I used the example of two oscillators at the same frequency to simplify the problem. If you are talking about generating signals of frequency f and 2*f the principle is the same. You will not get ideal frequencies. There will be some error even using the same processor. The 2*f frequency will not be exactly twice the f frequency.

If you use my algorithm to generate sine waves you can see this effect. If you generate the first three Fourier terms of a square wave you will initially see a textbook result. Over a few seconds you will see something completely different because the frequency multiples are not exact even for the same processor and the same algorithm. The phases drift. I don't know how else to make the point.

Hi again,

Ok i think i see what you are trying to say here, and i think it is a good point. If the second wave error in time accumulates then it will show up as a phase shift. But that's if the second wave error accumulates.

Knowing this might happen, we can force synchronization cant we?

For example, keep a running time variable t (if needed) and use a cycle time tc:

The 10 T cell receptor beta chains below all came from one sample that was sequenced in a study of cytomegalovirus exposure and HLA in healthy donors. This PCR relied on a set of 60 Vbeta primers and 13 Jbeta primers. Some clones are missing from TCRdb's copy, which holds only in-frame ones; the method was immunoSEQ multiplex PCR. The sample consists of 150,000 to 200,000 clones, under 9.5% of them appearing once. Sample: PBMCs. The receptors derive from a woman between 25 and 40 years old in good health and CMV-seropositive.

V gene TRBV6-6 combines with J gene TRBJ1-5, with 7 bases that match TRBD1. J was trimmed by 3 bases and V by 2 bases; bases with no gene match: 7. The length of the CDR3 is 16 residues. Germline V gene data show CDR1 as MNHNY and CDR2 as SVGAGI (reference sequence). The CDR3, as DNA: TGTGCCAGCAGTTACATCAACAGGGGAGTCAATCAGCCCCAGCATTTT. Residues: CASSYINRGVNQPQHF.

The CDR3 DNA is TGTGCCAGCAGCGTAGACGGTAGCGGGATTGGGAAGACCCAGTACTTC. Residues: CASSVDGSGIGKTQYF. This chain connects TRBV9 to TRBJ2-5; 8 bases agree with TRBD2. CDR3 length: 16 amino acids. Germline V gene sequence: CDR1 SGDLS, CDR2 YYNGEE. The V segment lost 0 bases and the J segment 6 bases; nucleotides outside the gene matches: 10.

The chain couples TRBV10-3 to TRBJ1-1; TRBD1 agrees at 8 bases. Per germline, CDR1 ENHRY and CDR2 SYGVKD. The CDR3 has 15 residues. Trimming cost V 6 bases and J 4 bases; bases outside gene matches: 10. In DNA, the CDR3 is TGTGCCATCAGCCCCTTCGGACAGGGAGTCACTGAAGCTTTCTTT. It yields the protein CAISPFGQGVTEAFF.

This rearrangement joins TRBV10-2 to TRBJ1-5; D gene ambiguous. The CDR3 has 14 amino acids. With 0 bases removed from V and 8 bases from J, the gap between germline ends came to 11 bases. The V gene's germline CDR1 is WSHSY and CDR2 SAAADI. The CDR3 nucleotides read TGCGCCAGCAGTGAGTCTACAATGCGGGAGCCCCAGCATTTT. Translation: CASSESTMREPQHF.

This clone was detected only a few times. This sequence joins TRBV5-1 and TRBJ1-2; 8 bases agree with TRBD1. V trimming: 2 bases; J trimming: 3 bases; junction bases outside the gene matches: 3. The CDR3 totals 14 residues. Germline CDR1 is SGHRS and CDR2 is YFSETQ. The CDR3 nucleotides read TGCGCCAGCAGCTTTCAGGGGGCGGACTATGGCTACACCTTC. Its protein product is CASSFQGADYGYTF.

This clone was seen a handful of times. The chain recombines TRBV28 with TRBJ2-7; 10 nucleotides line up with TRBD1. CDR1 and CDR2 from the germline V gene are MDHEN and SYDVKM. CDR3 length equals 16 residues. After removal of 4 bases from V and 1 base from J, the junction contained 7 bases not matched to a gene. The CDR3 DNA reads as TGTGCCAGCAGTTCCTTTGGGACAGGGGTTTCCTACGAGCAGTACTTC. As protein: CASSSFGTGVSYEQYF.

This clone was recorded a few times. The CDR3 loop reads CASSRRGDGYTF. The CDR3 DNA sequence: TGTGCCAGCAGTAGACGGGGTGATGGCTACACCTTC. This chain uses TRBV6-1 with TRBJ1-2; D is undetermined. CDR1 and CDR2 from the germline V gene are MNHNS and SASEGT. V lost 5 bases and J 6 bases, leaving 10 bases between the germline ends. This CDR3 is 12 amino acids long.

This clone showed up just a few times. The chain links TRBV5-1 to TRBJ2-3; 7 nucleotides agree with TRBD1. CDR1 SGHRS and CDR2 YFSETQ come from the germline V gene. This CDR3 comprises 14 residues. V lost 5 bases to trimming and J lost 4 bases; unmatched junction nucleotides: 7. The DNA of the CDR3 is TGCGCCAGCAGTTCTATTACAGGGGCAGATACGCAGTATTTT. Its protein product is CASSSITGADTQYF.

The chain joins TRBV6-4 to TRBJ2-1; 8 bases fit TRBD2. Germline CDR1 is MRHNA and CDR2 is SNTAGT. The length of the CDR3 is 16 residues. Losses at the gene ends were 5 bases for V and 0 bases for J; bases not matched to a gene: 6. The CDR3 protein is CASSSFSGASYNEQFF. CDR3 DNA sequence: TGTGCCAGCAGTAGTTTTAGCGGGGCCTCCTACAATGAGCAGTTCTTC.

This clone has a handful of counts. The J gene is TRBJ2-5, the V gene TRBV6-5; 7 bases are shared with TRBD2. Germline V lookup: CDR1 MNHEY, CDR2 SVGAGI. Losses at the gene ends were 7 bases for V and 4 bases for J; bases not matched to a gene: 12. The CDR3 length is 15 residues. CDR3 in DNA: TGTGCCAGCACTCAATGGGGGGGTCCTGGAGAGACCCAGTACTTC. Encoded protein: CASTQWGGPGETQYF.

y=sin(w*tc)+sin(2*w*tc)

We will usually start out with tc=0, and at the end of the cycle time tc set it back to zero:

tc=0

This means if the phase error over the first cycle is 1 part in 1 million then the phase error will be 1 part in 1 million for the second cycle as well.

We might want to keep a running time variable too though:

t=t+tc

just so we know where we are in real time.

Note this works with integer multiples, but some non integer multiples could be done too as long as they dont result in a cycle time that is too long.

But then again, doesnt the Due do (ha ha, "Due do", say it out loud, but only once) double floats? Does it use this for the trig functions too? I'd have to check, but that might mean we get a longer time period before we see significant phase shift (you could check into this if you like).

We would also have to check to see how the trig functions work for this processor. Some may use the modulus of the frequency so that we only operate on the difference between the actual argument and a multiple of 2*pi (ie principle angle).

Short table:

2*pi=>0

3*pi=>pi

4*pi=>0

5*pi=>pi

This would mean only the initial phase shift (which would be quite small) would be retained over any number of wave cycles.

Check this out and see what you think.

We could also try this numerically on the PC without using the Due just to see the numerical results.